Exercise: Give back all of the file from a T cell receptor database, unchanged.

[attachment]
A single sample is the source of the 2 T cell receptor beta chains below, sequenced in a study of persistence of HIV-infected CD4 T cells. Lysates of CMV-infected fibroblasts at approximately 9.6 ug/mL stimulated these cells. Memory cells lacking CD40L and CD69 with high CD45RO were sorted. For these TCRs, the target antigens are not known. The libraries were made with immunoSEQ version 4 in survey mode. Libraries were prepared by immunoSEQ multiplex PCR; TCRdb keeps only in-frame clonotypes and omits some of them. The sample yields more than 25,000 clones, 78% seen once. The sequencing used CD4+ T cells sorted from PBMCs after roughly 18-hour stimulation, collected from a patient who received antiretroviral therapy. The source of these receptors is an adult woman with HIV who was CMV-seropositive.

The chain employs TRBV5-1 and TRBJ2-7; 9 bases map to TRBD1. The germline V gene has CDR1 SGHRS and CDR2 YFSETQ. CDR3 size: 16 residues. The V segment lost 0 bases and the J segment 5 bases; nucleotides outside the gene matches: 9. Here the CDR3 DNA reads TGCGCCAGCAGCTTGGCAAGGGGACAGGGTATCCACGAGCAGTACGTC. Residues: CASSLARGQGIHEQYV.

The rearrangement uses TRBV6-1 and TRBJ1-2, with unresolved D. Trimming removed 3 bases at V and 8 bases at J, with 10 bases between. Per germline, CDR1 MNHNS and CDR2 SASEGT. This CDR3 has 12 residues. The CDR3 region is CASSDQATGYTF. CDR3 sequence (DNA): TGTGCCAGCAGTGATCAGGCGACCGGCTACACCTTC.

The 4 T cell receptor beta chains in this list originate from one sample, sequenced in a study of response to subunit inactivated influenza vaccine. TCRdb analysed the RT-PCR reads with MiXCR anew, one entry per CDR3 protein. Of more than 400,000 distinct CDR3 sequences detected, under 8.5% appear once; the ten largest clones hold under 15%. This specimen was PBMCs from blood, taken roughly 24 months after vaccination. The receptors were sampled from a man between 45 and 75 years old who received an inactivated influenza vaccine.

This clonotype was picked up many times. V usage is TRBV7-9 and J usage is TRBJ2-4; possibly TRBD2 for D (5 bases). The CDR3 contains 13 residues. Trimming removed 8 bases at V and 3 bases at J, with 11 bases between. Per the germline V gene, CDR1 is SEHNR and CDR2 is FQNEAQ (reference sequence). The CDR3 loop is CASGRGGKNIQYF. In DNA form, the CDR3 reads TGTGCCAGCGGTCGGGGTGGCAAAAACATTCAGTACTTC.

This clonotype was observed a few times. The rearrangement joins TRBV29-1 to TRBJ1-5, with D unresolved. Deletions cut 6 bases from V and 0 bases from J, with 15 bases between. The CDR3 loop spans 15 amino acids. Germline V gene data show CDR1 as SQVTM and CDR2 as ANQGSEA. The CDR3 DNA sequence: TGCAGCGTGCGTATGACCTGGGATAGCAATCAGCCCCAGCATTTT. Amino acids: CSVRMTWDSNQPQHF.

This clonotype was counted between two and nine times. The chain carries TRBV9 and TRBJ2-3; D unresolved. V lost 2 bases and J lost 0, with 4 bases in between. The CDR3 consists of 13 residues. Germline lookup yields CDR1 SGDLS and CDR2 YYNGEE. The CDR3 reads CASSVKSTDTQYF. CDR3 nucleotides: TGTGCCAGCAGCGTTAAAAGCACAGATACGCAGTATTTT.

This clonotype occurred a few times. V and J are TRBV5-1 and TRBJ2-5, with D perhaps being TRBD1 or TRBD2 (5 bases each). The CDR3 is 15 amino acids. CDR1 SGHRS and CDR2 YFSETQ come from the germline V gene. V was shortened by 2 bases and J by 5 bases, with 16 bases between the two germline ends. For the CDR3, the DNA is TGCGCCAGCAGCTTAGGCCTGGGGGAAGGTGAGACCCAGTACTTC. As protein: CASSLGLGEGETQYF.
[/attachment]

A single sample is the source of the 2 T cell receptor beta chains below, sequenced in a study of persistence of HIV-infected CD4 T cells. Lysates of CMV-infected fibroblasts at approximately 9.6 ug/mL stimulated these cells. Memory cells lacking CD40L and CD69 with high CD45RO were sorted. For these TCRs, the target antigens are not known. The libraries were made with immunoSEQ version 4 in survey mode. Libraries were prepared by immunoSEQ multiplex PCR; TCRdb keeps only in-frame clonotypes and omits some of them. The sample yields more than 25,000 clones, 78% seen once. The sequencing used CD4+ T cells sorted from PBMCs after roughly 18-hour stimulation, collected from a patient who received antiretroviral therapy. The source of these receptors is an adult woman with HIV who was CMV-seropositive.

The chain employs TRBV5-1 and TRBJ2-7; 9 bases map to TRBD1. The germline V gene has CDR1 SGHRS and CDR2 YFSETQ. CDR3 size: 16 residues. The V segment lost 0 bases and the J segment 5 bases; nucleotides outside the gene matches: 9. Here the CDR3 DNA reads TGCGCCAGCAGCTTGGCAAGGGGACAGGGTATCCACGAGCAGTACGTC. Residues: CASSLARGQGIHEQYV.

The rearrangement uses TRBV6-1 and TRBJ1-2, with unresolved D. Trimming removed 3 bases at V and 8 bases at J, with 10 bases between. Per germline, CDR1 MNHNS and CDR2 SASEGT. This CDR3 has 12 residues. The CDR3 region is CASSDQATGYTF. CDR3 sequence (DNA): TGTGCCAGCAGTGATCAGGCGACCGGCTACACCTTC.

The 4 T cell receptor beta chains in this list originate from one sample, sequenced in a study of response to subunit inactivated influenza vaccine. TCRdb analysed the RT-PCR reads with MiXCR anew, one entry per CDR3 protein. Of more than 400,000 distinct CDR3 sequences detected, under 8.5% appear once; the ten largest clones hold under 15%. This specimen was PBMCs from blood, taken roughly 24 months after vaccination. The receptors were sampled from a man between 45 and 75 years old who received an inactivated influenza vaccine.

This clonotype was picked up many times. V usage is TRBV7-9 and J usage is TRBJ2-4; possibly TRBD2 for D (5 bases). The CDR3 contains 13 residues. Trimming removed 8 bases at V and 3 bases at J, with 11 bases between. Per the germline V gene, CDR1 is SEHNR and CDR2 is FQNEAQ (reference sequence). The CDR3 loop is CASGRGGKNIQYF. In DNA form, the CDR3 reads TGTGCCAGCGGTCGGGGTGGCAAAAACATTCAGTACTTC.

This clonotype was observed a few times. The rearrangement joins TRBV29-1 to TRBJ1-5, with D unresolved. Deletions cut 6 bases from V and 0 bases from J, with 15 bases between. The CDR3 loop spans 15 amino acids. Germline V gene data show CDR1 as SQVTM and CDR2 as ANQGSEA. The CDR3 DNA sequence: TGCAGCGTGCGTATGACCTGGGATAGCAATCAGCCCCAGCATTTT. Amino acids: CSVRMTWDSNQPQHF.

This clonotype was counted between two and nine times. The chain carries TRBV9 and TRBJ2-3; D unresolved. V lost 2 bases and J lost 0, with 4 bases in between. The CDR3 consists of 13 residues. Germline lookup yields CDR1 SGDLS and CDR2 YYNGEE. The CDR3 reads CASSVKSTDTQYF. CDR3 nucleotides: TGTGCCAGCAGCGTTAAAAGCACAGATACGCAGTATTTT.

This clonotype occurred a few times. V and J are TRBV5-1 and TRBJ2-5, with D perhaps being TRBD1 or TRBD2 (5 bases each). The CDR3 is 15 amino acids. CDR1 SGHRS and CDR2 YFSETQ come from the germline V gene. V was shortened by 2 bases and J by 5 bases, with 16 bases between the two germline ends. For the CDR3, the DNA is TGCGCCAGCAGCTTAGGCCTGGGGGAAGGTGAGACCCAGTACTTC. As protein: CASSLGLGEGETQYF.